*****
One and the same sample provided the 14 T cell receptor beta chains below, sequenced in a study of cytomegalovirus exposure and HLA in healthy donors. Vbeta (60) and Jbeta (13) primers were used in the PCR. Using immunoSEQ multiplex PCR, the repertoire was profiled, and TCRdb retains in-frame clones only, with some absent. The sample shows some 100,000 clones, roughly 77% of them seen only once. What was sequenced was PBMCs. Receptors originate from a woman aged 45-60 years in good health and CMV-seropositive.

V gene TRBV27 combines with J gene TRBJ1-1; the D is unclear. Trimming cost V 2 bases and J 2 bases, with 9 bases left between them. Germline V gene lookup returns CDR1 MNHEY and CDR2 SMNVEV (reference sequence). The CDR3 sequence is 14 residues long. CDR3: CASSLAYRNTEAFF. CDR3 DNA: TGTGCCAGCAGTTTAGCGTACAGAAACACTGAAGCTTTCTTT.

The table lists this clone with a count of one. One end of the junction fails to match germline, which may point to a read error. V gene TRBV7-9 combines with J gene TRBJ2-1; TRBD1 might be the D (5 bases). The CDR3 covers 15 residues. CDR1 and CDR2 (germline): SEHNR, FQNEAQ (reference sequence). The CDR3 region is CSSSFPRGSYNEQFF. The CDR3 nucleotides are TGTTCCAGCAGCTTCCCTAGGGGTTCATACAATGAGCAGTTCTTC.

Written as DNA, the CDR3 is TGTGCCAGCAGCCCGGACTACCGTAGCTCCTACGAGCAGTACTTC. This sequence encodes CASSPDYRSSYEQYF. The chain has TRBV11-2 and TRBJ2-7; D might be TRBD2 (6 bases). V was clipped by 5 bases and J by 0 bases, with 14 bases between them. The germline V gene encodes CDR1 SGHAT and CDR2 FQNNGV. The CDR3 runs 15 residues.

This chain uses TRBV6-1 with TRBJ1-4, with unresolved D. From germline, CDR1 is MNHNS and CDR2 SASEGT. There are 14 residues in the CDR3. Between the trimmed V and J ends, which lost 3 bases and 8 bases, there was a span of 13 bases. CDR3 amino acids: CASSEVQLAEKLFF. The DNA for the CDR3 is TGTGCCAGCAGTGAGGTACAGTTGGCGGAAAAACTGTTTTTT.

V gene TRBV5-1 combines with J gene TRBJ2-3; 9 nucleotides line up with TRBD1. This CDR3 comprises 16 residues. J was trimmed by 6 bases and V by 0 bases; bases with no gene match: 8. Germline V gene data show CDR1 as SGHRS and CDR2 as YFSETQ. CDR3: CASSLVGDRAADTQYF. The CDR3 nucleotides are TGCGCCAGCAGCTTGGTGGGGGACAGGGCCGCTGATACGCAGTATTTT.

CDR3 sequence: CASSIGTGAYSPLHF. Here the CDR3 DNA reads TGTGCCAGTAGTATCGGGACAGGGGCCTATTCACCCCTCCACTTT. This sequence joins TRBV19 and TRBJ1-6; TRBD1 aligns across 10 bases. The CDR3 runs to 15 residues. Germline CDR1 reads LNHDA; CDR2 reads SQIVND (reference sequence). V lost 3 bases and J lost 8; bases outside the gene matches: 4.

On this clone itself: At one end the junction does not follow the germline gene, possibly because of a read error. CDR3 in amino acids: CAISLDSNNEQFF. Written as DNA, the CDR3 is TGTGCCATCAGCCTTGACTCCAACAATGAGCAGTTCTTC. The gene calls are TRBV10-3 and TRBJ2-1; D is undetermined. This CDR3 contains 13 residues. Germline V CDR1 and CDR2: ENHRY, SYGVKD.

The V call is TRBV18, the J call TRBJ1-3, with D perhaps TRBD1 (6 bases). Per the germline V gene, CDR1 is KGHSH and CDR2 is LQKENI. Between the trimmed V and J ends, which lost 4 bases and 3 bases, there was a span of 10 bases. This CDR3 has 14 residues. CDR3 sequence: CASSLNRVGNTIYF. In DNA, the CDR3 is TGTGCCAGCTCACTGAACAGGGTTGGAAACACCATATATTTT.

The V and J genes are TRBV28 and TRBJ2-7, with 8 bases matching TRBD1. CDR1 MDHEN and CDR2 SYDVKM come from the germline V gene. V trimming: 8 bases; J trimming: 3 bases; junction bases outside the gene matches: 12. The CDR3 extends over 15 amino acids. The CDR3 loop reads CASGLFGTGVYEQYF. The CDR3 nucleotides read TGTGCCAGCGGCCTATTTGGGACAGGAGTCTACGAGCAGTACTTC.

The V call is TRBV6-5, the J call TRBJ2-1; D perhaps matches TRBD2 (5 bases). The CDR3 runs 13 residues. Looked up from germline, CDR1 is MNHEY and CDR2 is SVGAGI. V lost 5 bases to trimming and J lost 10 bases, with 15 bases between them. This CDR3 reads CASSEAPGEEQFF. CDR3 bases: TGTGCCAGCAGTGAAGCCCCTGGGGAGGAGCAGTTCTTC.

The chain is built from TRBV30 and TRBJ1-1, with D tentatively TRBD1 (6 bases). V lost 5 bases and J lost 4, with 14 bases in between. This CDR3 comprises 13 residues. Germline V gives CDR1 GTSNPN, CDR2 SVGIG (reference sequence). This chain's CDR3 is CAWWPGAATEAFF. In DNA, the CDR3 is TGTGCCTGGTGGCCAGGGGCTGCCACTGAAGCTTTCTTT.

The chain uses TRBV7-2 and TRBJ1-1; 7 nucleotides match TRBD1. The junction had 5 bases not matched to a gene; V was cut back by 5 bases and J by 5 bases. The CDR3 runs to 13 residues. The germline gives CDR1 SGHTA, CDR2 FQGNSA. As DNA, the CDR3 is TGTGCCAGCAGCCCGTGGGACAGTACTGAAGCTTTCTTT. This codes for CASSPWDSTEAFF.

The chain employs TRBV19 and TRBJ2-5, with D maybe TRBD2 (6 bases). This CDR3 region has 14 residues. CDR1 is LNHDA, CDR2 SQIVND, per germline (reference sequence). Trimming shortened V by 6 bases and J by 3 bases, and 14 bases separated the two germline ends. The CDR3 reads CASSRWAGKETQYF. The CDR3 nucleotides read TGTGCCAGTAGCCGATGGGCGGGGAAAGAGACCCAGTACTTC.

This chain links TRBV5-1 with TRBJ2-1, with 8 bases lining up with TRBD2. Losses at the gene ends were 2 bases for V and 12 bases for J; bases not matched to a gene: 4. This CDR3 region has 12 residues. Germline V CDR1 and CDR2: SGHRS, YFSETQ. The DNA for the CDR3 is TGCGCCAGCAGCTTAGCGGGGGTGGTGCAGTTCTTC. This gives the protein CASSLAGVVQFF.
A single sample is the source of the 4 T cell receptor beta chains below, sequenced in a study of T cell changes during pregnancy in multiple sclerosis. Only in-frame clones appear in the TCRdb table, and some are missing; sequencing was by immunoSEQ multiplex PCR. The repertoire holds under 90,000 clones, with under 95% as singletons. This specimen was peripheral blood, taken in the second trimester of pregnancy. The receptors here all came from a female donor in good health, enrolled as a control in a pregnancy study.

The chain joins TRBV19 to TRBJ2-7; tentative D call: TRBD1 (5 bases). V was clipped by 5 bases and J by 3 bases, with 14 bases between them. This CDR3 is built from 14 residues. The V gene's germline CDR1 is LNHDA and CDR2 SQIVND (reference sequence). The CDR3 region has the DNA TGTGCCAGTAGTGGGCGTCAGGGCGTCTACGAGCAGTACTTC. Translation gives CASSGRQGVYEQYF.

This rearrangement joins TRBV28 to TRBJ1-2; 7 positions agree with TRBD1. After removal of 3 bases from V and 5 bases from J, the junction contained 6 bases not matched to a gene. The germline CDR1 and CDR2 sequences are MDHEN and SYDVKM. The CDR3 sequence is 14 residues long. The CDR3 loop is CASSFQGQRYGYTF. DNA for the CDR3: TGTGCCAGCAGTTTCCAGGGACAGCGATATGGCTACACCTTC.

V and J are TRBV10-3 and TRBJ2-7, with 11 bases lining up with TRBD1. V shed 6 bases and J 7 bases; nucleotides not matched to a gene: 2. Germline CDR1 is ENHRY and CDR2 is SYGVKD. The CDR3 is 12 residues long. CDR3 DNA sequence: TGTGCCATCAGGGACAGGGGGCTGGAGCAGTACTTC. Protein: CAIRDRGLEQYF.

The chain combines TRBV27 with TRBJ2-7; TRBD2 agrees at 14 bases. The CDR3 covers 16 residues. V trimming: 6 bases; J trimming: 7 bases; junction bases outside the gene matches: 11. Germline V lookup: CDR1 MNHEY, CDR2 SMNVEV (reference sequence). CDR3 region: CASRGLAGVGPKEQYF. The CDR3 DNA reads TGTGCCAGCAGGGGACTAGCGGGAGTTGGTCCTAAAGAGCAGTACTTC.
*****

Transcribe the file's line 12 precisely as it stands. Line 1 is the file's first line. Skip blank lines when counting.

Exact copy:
The chain is built from TRBV30 and TRBJ1-1, with D tentatively TRBD1 (6 bases). V lost 5 bases and J lost 4, with 14 bases in between. This CDR3 comprises 13 residues. Germline V gives CDR1 GTSNPN, CDR2 SVGIG (reference sequence). This chain's CDR3 is CAWWPGAATEAFF. In DNA, the CDR3 is TGTGCCTGGTGGCCAGGGGCTGCCACTGAAGCTTTCTTT.